Western Digital (NASDAQ:WDC) and Intel (NASDAQ:INTC) both provide crucial components for PCs, servers, and other electronics. WD is one of the world's largest producers of platter-based HDDs (hard disk drives), NAND flash memory, and NAND-based SSDs (solid-state drives). Intel is the world's largest producer of x86 CPUs for PCs and servers.

Both companies have faced intense headwinds over the past few years. WD struggled with sluggish demand for its legacy HDDs and declining memory chip prices. Intel struggled with severe chip shortages and delays, which enabled its smaller rival AMD (NASDAQ:AMD) to increase its market share.

An illustration of a semiconductor.

Image source: Getty Images.

Both companies also switched leaders throughout their struggles. WD's CEO Steve Milligan retired last year, handing the reins over to Cisco's former networking chief David Goeckeler. Intel's CEO Brian Krzanich resigned in 2018 due to an inappropriate relationship with an employee, and was succeeded by his CFO Bob Swan -- who was recently replaced with VMWare's former CEO Pat Gelsinger.

Over the past three years, WD's stock declined about 20% as Intel's stock rose more than 35%. Investors seemed to have more faith in Intel, but is it still a better investment than WD today?

Western Digital's declines are bottoming out

WD's revenue rose just 1% to $16.7 billion in fiscal 2020, which ended last July, as the double-digit growth of its data center business barely offset its declining sales to other markets.

Its gross margin contracted as the declining margins of its HDD business offset the rising margins of its flash business amid stabilizing NAND prices. As a result, its full-year adjusted EPS fell 37%.

In the first six months of fiscal 2021, WD's revenue fell 5% year-over-year to $7.9 billion as pandemic-related disruptions and the delay of a big cloud deal offset its stronger sales to PC makers. Its gross margin expanded thanks to higher NAND prices, and its adjusted EPS rose 40%.

WD expects its three core businesses to stabilize, and analysts expect its revenue to dip 4% for the full year before growing 15% next year. They expect its adjusted earnings to dip 3% this year before more than doubling next year -- assuming the pandemic passes and NAND prices continue to rise.

Micron's latest earnings report, which offers a rosy outlook for the NAND and DRAM markets, supports that bullish thesis.

Intel faces a murkier future

Intel's chip shortage, its market share losses to AMD, and the ongoing delays at its 7nm node all kept the bulls at bay over the past year.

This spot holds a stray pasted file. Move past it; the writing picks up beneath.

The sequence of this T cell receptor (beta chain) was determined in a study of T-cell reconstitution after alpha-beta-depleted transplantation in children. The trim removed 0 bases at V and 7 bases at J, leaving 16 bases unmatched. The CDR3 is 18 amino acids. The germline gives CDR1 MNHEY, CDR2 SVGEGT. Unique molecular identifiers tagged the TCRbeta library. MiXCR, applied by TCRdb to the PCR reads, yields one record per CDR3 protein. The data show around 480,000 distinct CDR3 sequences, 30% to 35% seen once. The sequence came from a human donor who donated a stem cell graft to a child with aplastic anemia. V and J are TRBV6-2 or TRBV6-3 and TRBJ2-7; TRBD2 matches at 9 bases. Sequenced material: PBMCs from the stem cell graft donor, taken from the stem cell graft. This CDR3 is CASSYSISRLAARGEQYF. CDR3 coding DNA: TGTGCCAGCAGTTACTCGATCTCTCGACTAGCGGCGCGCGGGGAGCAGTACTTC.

Servers in a data center.

Image source: Getty Images.

Intel's growth initially seems stable. Its revenue rose 8% to $77.9 billion in fiscal 2020, which ended last December, and its adjusted earnings grew 9%. But its gross and operating margins contracted, and it relied heavily on buybacks to boost its EPS.

Its sales of data center chips dipped year-over-year in the third and fourth quarters due to COVID-19 headwinds and sluggish spending from government, enterprise, and cloud customers, and nearly offset the stable growth of its PC chips as more consumers bought new PCs for remote work, online learning, and video games.

The road ahead looks even murkier. Intel's foundry remains far behind TSMC (NYSE:TSM), which manufactures chips for AMD and other fabless chipmakers in the "process race" to create smaller chips, and Gelsinger is resisting calls to follow AMD's lead and outsource all of its production to TSMC.

As a result, analysts expect Intel's revenue to decline 7% in 2021 and stay nearly flat next year. They expect its earnings to tumble 11% this year as Intel ramps up its spending to resolve its production issues, and rise just 2% next year.

The dividends and valuations

WD suspended its dividend last May, and it probably won't resume those payments until its business stabilizes. Intel didn't touch its dividend during the crisis, and it still pays a forward yield of 2.3%.

Both stocks are cheap: WD trades at just 11 times forward earnings, while Intel has a forward P/E ratio of 13. Yet WD arguably deserves a higher multiple, since it's closer to a cyclical trough than Intel -- which will likely experience a significant downturn this year.

I'm not a fan of either stock right now, especially when there are more appealing tech stocks to buy. But if I had to choose one over the other, I'd stick with WD, because its declines are bottoming out. Meanwhile, Intel must prove it can fight back against AMD after being pinned against the ropes for far too long.

This article represents the opinion of the writer, who may disagree with the “official” recommendation position of a Motley Fool premium advisory service. We’re motley! Questioning an investing thesis -- even one of our own -- helps us all think critically about investing and make decisions that help us become smarter, happier, and richer.